Volume 75, Number 38 | February 8 -14 2006


Koch On Film

Casanova (-)
Notwithstanding the many negative reviews this movie received, I wanted to see it because it stars Heath Ledger, who performed so brilliantly in “Brokeback Mountain.” In this film, he is in command of his libido and sexual activities and constantly beds the opposite sex.

The film takes place in Venice and the costumes are vintage and beautiful. Because the script is intended to be witty, frivolity is the order of the day. Regrettably, it is wooden and sometimes resembles a Douglas Fairbanks silent movie in its acrobatics. All in all, I found it to be one big bore.

I feel like crawling into the fetal position when I give a film a negative review to ward off readers who don’t agree with my opinion. But it is not my fault. In my opinion, many of the movies being made today should never have seen the light of day.

Tristram Shandy (-)
This is one of the worst movies I have seen in years. I believe the writers and producers of this scam art movie decided to see how much they could manipulate the public so as to receive favorable audience responses. Their vehicle for achieving that goal was to describe the film in the media as very sophisticated and highbrow, thinking that audiences, not wanting to be perceived as dumb and philistine, would feel compelled to say they understood the humor and truly enjoyed it. My movie companions and I did not understand the intended humor nor did we find one scene even worthy of a giggle.

I was taken in by A.O. Scott in his New York Times review. He wrote, “The Life and Opinions of Tristram Shandy, Gentleman, a staple of college English Literature surveys, is so widely believed to be unfilmable that you can almost imagine that when Laurence Sterne wrote it in the middle of the 18th century, one of his intentions was to flummox future cinéastes enamored of wigs, breeches and quill pens. This may not be as farfetched as it sounds, since there is something uncannily ahead of its time about Sterne’s novel. In Michael Winterbottom’s Tristram Shandy: A Cock and Bull Story — not a movie version of the book but rather a movie about a movie about the book — one of the characters describes the original as ‘a masterwork of postmodernism before there was any modernism to be post.’”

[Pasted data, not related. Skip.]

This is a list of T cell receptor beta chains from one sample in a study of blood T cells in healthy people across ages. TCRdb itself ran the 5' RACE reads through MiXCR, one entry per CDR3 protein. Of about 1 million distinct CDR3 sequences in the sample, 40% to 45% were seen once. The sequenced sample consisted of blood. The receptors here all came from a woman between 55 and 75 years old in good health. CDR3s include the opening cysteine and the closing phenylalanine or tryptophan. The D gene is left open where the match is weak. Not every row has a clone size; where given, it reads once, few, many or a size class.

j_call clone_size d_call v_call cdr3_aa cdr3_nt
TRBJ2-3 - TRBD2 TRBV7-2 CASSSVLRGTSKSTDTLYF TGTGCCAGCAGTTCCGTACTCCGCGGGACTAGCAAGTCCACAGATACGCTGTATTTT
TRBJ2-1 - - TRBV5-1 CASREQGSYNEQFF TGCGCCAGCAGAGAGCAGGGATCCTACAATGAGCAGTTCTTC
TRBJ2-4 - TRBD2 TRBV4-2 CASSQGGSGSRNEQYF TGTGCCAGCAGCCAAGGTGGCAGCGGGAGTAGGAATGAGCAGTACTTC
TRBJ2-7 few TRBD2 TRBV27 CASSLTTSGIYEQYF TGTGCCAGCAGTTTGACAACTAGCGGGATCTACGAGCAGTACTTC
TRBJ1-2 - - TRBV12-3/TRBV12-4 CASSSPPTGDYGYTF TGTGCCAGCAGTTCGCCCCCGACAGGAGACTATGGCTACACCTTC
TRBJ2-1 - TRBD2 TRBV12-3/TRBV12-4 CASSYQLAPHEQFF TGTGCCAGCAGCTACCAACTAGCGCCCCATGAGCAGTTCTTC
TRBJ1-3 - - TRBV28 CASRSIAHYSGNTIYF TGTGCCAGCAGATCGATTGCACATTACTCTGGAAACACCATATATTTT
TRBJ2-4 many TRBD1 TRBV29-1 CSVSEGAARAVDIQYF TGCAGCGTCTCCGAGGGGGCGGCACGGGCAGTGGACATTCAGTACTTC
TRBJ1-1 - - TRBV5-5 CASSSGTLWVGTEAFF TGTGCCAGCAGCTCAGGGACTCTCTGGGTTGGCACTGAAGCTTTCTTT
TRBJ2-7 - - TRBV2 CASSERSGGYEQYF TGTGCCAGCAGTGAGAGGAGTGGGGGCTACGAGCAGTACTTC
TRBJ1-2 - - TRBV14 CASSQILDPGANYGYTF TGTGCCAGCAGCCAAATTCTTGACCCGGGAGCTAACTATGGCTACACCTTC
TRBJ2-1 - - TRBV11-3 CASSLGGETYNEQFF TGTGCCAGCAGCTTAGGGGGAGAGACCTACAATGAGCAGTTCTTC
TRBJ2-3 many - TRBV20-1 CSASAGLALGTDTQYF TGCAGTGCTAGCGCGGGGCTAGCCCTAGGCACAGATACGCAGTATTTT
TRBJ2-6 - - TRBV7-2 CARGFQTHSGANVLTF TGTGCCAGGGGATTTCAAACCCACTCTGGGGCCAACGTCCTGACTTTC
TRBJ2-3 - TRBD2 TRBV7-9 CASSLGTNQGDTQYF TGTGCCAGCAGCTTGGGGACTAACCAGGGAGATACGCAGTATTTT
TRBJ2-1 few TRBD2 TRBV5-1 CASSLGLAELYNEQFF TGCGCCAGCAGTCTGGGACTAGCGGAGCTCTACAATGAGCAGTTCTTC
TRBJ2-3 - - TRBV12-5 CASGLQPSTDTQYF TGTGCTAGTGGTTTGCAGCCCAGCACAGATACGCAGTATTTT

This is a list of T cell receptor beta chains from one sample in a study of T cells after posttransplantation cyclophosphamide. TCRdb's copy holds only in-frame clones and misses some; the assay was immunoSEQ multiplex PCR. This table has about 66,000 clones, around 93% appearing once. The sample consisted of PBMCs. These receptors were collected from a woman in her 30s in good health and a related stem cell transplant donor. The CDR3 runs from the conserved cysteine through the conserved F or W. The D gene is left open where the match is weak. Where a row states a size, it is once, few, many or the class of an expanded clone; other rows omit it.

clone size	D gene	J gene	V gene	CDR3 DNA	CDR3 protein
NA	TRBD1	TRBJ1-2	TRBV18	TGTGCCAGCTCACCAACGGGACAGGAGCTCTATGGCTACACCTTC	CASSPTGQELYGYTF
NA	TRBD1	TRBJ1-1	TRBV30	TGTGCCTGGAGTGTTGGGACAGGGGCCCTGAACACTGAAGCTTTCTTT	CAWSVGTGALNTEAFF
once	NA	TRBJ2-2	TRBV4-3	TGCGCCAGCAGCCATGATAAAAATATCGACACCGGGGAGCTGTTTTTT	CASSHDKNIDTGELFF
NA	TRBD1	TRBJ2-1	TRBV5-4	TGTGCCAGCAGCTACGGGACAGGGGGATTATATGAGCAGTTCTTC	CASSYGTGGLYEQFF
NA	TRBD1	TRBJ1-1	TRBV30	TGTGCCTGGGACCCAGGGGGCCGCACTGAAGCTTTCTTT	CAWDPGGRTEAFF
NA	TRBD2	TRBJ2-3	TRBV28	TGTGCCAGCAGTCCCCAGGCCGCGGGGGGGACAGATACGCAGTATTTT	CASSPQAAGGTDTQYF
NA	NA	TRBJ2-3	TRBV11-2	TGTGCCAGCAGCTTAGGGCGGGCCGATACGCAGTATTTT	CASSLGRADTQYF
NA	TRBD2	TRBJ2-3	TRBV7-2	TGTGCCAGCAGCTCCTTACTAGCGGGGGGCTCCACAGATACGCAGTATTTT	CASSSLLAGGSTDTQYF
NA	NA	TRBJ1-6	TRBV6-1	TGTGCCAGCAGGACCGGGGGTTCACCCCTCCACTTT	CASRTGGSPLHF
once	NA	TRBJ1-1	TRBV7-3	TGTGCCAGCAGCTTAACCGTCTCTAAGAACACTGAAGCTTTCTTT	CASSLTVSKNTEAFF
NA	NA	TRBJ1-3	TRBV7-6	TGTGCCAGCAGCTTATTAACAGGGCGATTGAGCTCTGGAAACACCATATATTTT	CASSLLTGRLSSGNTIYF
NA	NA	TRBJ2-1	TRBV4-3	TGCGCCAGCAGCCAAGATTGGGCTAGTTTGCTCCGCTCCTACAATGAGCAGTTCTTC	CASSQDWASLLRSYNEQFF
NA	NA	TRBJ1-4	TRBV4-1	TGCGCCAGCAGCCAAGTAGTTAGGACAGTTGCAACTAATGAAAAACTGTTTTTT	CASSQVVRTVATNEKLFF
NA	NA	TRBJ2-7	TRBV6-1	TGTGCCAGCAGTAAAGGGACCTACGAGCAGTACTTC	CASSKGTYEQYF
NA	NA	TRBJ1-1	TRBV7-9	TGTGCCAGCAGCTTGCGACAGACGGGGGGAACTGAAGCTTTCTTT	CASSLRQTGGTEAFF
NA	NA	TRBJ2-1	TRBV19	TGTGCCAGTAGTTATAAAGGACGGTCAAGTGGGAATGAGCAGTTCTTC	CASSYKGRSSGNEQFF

The film brings us on set with the characters engaged in making a period movie. Due to a shortage of funds, they have skimped on the production of a key battle scene and are now figuring out how to overcome that deficiency. The plot for the most part involves competition for attention between the two male leads: Steve (Steve Coogan) who plays the historical character Tristam Shandy and another historical character Toby Shandy played on set by Rob Brydon. (It is a little confusing since it is movie about a movie about a book.) A little sex is thrown in involving Steve’s girlfriend, Jennie (Kelly Macdonald), who comes to the set with their baby hoping for some intimate time with him.

The British actors are not bad, although they cannot compare with the best English actors like Sir Laurence Olivier and Emma Thompson. Don’t waste your time on seeing this film. Stay home and read a good book. I never read the book on which this movie is based, and after seeing this movie, I have no intention of correcting that lapse in my education.

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